Wonderers! I hope this blog finds you well. As always, it has been forever since my last post - this blog is really just a storage place for interesting thoughts that come to my little brain, and this entry will be no different.
Just yesterday, the boyfriend and I were out for a post-Valentine's, pre-movie breakfast burrito at my favorite burrito spot. It was over these burritos (and perhaps the recent creating of rubrics I've done for school) that it suddenly dawned on me how simple it could be to determine a burrito's satisfaction quotient.
|A thing of beauty.|
To preface what follows, I, a self-proclaimed burrito snob, have not developed a rubric for creating the perfect burrito. There are just too many variables, and too many different tastes/opinions to combat. Instead, I have decided to call attention to a few simple factors that can make or break a burrito's performance on the tastebuds.
*It should be noted that this list applies to burritos of both standard, and breakfast varieties. It absolutely does NOT apply to fast food garbage like Taco Bell.*
1. The Tortilla
Let's start with the number one thing that makes a burrito, a burrito. A burrito, by definition, is a selection of fillings wrapped in a tortilla. Am I crazy, or does that mean maybe we should pay a little attention to the tortilla portion of a burrito? The thing is, all tortillas are not created equally. And they are not treated with the same care. Having lived in San Diego (seemingly the burrito capital of California - some would argue the country) for a good six years, I had the chance to develop a taste for a really well made tortillas. For those of you who have never had the pleasure of tasting a freshly made tortilla, I can tell you that it tastes nothing like ANY tortilla you can find at your local grocery store.
In the best cases, a burrito is influenced by the flavors and the texture of its encasing - after all, that's why it's edible! A tortilla should be just thick enough, and just dry enough to have a nice chew, were you to say, get a few layers in your mouth at a time - like you might at either end. Too thin, or too moist and your burrito will break, not to mention it might have a softness that makes it stick to the roof of your mouth when you take a bite. *Note: I find that the tortillas at Chipotle to be like this, too soft and mushy. It should taste vaguely of salt and flour, with a gentle sweetness. Just oily enough to wrap around the fillings, but not so oily that your hands get greasy while eating. In fact, the tortilla should stiffen just slightly after it has been wrapped around the burrito fillings, as that is how the burrito keeps its shape. It should look a lot like the first photo in this post.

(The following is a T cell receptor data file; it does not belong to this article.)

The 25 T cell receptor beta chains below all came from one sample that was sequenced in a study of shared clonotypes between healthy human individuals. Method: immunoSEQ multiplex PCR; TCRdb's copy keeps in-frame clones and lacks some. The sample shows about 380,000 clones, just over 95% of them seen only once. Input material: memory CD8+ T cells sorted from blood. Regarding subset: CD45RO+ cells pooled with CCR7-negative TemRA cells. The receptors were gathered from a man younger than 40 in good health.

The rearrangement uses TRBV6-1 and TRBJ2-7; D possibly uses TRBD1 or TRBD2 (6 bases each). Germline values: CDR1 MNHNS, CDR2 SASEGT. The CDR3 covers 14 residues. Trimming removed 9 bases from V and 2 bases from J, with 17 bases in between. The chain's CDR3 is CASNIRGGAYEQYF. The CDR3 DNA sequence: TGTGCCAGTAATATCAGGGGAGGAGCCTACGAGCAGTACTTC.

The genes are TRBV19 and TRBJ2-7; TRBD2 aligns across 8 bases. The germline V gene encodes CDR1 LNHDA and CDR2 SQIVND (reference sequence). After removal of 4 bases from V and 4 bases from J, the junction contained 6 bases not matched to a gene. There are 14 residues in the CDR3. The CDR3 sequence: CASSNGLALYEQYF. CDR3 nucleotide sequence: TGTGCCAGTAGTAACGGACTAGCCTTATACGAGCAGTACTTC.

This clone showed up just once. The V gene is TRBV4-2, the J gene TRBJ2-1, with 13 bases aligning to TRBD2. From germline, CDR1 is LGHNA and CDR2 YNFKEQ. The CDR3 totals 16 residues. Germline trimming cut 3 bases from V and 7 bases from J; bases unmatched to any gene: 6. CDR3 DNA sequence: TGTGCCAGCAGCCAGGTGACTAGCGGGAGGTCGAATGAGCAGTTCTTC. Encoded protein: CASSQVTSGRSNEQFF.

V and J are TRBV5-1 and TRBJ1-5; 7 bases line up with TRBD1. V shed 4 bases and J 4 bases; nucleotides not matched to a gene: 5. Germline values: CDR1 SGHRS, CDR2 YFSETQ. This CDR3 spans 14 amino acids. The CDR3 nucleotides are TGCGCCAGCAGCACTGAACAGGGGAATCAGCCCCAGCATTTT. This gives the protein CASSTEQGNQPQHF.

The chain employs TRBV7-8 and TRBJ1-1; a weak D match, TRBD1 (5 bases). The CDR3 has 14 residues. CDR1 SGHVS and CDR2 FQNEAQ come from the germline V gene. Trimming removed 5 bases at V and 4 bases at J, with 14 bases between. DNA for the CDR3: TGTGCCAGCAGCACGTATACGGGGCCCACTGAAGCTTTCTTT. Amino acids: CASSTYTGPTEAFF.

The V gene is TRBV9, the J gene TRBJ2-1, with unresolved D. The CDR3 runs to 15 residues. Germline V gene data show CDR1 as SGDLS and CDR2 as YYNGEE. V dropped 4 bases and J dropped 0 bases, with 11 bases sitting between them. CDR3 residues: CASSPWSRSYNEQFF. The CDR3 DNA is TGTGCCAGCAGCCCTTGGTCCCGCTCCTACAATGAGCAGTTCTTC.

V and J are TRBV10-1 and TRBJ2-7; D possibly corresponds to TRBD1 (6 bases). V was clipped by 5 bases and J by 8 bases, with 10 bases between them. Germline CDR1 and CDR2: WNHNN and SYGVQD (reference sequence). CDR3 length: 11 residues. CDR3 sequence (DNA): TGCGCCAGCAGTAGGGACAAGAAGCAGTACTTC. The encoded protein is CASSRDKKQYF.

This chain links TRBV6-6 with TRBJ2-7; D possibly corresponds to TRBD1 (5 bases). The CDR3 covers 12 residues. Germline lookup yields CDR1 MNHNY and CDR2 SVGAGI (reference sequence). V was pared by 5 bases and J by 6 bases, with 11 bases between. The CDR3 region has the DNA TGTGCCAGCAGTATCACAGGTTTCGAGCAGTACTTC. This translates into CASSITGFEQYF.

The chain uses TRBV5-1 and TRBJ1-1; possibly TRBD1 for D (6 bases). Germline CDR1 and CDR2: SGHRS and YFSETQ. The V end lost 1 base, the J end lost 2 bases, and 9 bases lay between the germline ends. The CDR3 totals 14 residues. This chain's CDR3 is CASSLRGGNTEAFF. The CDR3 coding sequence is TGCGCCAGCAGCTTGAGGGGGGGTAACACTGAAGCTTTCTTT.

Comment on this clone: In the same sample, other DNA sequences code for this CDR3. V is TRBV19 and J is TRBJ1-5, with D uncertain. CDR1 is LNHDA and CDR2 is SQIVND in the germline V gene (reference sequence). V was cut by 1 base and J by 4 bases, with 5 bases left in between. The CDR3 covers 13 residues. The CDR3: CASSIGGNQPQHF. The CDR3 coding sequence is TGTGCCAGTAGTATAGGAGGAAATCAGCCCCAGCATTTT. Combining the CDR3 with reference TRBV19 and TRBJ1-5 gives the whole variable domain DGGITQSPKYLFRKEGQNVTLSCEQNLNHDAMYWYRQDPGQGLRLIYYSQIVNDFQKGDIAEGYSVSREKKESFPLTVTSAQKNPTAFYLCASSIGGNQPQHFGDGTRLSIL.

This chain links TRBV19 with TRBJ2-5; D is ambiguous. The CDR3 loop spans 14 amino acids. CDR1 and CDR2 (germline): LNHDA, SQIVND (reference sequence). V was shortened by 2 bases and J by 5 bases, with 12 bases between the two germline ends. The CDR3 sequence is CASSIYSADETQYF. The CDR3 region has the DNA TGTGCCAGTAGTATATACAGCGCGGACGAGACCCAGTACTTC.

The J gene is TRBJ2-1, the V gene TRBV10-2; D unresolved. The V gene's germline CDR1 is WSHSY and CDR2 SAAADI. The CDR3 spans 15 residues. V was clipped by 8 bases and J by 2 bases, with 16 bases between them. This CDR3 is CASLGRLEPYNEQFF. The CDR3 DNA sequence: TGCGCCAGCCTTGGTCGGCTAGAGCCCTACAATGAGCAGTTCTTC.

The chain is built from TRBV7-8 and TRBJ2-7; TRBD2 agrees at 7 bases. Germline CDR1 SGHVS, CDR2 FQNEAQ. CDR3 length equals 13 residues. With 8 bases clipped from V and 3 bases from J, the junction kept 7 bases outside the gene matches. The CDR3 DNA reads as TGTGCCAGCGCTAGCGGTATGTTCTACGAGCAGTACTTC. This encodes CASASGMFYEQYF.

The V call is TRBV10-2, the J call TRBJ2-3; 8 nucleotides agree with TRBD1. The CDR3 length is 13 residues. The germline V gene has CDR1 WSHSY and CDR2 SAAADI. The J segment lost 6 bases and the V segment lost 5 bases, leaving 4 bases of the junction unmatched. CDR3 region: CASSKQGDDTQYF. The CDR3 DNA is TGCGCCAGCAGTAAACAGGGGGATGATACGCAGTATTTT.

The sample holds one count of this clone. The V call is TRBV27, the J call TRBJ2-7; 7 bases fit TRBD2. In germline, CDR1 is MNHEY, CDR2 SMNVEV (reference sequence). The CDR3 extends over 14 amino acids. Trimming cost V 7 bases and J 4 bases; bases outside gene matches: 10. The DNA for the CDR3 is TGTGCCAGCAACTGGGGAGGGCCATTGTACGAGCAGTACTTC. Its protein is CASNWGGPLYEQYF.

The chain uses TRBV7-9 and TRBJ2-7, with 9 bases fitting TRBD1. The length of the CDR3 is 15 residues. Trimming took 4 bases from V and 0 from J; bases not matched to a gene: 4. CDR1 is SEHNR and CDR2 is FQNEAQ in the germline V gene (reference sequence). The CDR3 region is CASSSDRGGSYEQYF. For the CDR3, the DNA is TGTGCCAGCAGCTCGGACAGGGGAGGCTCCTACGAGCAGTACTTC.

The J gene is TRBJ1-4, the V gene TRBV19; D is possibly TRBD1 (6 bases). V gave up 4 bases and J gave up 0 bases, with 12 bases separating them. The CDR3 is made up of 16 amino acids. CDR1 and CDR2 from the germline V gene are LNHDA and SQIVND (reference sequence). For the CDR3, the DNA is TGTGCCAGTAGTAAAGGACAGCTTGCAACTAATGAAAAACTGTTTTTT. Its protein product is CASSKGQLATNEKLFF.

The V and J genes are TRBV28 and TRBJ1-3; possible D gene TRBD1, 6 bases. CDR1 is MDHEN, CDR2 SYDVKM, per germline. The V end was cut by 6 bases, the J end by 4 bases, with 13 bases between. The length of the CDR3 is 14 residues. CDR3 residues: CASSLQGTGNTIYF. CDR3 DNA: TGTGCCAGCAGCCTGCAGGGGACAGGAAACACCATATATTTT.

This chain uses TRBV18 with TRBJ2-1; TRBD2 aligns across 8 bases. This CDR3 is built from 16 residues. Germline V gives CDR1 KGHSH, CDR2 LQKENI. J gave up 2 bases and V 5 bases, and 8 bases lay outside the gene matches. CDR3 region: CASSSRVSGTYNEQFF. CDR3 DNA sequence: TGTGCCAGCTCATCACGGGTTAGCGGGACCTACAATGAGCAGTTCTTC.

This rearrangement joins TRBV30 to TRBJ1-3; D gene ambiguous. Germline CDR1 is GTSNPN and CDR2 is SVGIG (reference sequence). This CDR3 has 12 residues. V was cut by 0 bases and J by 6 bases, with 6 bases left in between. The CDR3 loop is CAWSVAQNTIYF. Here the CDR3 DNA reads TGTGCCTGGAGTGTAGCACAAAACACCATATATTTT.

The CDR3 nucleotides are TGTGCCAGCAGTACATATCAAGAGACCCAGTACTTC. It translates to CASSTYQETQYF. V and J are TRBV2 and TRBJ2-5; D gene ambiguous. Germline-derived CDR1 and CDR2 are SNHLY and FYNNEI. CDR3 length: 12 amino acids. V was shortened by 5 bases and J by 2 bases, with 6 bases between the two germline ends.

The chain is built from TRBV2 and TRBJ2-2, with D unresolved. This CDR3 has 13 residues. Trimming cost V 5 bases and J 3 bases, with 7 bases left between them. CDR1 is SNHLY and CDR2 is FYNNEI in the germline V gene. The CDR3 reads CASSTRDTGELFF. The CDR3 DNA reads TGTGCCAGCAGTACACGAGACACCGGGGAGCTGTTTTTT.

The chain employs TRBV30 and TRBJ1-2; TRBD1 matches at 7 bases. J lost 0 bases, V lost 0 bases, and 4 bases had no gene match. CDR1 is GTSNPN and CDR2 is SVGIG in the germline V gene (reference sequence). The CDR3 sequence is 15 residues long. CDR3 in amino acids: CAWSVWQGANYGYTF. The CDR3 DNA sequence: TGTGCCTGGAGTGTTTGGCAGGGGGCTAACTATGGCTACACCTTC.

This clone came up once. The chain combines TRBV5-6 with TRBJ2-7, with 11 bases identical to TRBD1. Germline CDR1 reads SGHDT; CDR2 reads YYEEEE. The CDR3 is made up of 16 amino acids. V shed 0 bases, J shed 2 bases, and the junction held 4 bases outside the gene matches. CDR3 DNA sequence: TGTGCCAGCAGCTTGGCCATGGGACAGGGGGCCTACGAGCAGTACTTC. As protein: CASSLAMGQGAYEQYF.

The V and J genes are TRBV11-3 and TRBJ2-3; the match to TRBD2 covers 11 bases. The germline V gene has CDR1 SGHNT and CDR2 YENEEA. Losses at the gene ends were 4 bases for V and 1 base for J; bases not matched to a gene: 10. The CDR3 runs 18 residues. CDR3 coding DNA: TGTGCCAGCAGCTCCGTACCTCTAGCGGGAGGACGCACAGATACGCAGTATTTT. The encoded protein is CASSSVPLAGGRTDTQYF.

2. The "Wrap Job"
Another frequently overlooked factor of a burrito's enjoyability is the way it was wrapped. It is very important to note that many, many people on this earth do not understand the proper way to wrap a burrito. Let's start with this; have you ever attempted to make a burrito, or even a wrap sandwich at home? Then you probably realized that there's more to it than shoving some stuff in a tortilla and rolling it up. *Note: At home, I like to butter the tortilla and a pan or a griddle until the tortilla is just soft enough to be pliable without tearing.*
For starters, a burrito is meant to be portable. You eat it with your hands - sometimes just with one, so the last thing you need is to have burrito guts spill all over you. This means it needs to be closed ON ALL SIDES before you take your first bite. To clarify, both ends should have a tight, inward fold. Without enough slack to fold the edges inside, the ends are prone to open under the pressure of biting into the burrito, and in those cases, you have only the paper and/or foil it's wrapped in to save you. Second, the overlapping edge should not have ingredients spilling out of it. And absolutely NO corners! If your burrito has a corner, it is a burst waiting to happen. Let's look at some examples:
Granted, this one is served "wet" on a plate, but that is no excuse for the shoddy wrap job on this burrito. Just because it must be eaten with a knife and fork does not mean it can forego the necessary wrapping that makes it a burrito. Look at the end; it is practically spilling out with its weak fold. It almost looks like someone just tried to re-stuff it with their fingers. This is a classic case of a poor filling-to-tortilla ratio. May as well open it up and serve it in a bowl...